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What is burdock?
Burdock is a member of the thistle family. It was originally
grown in Europe and Asia, but is now widespread throughout
the U.S. It is a short, dull green plant that grows in light,
well-drained soil, with wavy, heart-shaped leaves and roots
that are brownish-green or black on the outside. Both the
root and leaves are used in herbal remedies; however, the
roots are the most important part in terms of herbal medicine.
Why do we need burdock? What is
it used for?
Burdock contains inulin and mucilage, which may ease certain
gastrointestinal conditions. It also contains many bitter-tasting
compounds which are thought to aid in digestion. In addition,
the plant has substances called polyacetylenes, which have
In traditional texts, burdock was classified as an "alterative"
or blood purifier. In traditional Chinese medicine, burdock
root is used in combination with other herbs to treat sore
throats, tonsillitis, colds, and
even measles. Today, it is used to treat a variety of skin
problems, including psoriasis, eczema, contact dermatitis
and gout. Preliminary studies have shown it can reduce inflammation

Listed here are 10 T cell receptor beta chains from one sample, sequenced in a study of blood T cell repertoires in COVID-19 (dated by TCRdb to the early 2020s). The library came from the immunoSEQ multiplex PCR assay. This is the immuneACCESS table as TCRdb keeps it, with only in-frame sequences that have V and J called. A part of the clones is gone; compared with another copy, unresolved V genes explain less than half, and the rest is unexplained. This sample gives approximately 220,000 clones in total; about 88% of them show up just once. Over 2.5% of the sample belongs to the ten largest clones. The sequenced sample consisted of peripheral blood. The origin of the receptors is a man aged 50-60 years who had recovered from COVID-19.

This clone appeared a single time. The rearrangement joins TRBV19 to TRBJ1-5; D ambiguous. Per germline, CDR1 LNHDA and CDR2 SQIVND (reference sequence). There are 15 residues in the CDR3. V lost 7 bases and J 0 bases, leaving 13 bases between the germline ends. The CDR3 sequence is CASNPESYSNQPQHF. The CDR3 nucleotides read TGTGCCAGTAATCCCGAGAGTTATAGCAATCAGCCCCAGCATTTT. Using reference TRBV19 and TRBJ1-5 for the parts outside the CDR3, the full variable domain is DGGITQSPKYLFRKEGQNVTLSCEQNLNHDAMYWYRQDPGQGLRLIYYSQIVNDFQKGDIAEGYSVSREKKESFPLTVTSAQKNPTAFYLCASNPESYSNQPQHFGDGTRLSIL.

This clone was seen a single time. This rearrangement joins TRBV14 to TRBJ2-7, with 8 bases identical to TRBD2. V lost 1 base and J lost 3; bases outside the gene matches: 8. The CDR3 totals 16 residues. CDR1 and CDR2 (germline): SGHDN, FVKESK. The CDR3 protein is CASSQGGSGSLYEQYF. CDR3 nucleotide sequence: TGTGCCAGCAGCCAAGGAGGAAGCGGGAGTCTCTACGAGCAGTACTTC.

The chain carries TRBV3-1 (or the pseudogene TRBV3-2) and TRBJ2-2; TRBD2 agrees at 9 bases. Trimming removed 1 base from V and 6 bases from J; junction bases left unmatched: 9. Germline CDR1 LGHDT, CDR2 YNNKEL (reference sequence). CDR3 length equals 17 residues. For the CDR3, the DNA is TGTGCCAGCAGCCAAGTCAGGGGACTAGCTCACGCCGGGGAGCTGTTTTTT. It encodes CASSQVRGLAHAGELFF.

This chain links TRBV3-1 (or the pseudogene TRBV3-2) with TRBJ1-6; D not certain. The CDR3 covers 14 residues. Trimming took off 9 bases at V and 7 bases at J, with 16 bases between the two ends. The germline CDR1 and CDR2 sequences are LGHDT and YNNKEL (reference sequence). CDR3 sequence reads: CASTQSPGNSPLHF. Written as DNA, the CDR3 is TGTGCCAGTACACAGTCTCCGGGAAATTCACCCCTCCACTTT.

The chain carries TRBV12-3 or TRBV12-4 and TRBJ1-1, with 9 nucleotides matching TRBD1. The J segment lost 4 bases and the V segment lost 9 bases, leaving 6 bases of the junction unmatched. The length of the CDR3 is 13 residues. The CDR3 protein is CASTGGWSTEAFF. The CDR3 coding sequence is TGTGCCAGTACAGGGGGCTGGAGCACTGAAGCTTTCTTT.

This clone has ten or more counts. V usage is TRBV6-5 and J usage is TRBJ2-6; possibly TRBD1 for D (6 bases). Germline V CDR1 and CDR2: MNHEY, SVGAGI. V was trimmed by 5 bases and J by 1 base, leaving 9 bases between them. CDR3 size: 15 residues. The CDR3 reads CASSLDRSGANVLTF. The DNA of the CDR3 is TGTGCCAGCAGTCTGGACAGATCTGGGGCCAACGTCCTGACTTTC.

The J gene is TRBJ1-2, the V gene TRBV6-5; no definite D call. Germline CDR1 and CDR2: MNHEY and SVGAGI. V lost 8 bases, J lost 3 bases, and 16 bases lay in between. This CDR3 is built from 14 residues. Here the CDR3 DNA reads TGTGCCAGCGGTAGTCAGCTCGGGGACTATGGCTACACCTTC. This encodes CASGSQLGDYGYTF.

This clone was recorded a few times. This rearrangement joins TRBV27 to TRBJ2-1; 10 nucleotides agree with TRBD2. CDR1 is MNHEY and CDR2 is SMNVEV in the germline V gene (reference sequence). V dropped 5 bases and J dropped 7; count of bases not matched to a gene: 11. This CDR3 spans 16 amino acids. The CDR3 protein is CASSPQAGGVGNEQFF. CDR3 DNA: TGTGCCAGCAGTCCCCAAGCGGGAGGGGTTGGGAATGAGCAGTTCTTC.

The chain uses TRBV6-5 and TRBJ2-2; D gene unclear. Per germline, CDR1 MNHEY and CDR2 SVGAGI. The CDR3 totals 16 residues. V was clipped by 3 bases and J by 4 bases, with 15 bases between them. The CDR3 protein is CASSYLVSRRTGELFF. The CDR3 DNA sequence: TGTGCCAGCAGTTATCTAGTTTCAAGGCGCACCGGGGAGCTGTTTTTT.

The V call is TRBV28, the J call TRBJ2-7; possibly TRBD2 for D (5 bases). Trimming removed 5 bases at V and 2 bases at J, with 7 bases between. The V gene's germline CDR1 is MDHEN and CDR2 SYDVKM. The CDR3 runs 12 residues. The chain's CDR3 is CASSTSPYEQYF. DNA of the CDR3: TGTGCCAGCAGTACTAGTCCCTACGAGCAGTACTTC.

and liver damage, although these studies have not been duplicated
How much burdock should I take?
Many herbalists recommend 2-4ml of burdock tincture per day.
Another common recommendation is 1-2 grams of burdock capsules
three times per day.
What forms of burdock are available?
Dried burdock root is available in capsule or powder form.
Many stores also sell burdock tinctures and extracts; in addition,
dried burdock root can be used in tea.
What can happen if I take too much
burdock? Are there any interactions I should be aware of?
What precautions should I take?
While there are no known risks associated with burdock, the
toxicology of the plant is not well-known. Skin contact with
burdock may lead to skin irritation in sensitive patients.
Pregnant and lactating women should not take burdock.
Burdock may interfere with certain medications for diabetes
and hypoglycemia. Make sure to consult with a health care
provider before taking this (or any other) supplement.
Other Resources :
More You Know About Nutrition
- Bradley P (ed.) British Herbal Compendium.
Dorset, England: British Herbal Medicine Association; 1992:1:4649.
- Lin CC, et al. Anti-inflammatory and radical
scavenge effects of arctium lappa. Am J Chin Med
- Morita K, Kada T, Namiki M. A desmutagenic
factor isolated from burdock (arctium lappa linne).
Mutation Res 1984;129:2531.
- Swanston-Flatt SK, Day C, Flatt PR, Gould
BJ, Bailey CJ. Glycaemic effects of traditional European
plant treatments for diabetes. Studies in normal and streptozotocin
diabetic mice. Diabetes Res 1989;413:6973.
- Wichtl M. Herbal Drugs and Phytopharmaceuticals.
Boca Raton, FL: CRC Press, 1994, pp. 9101.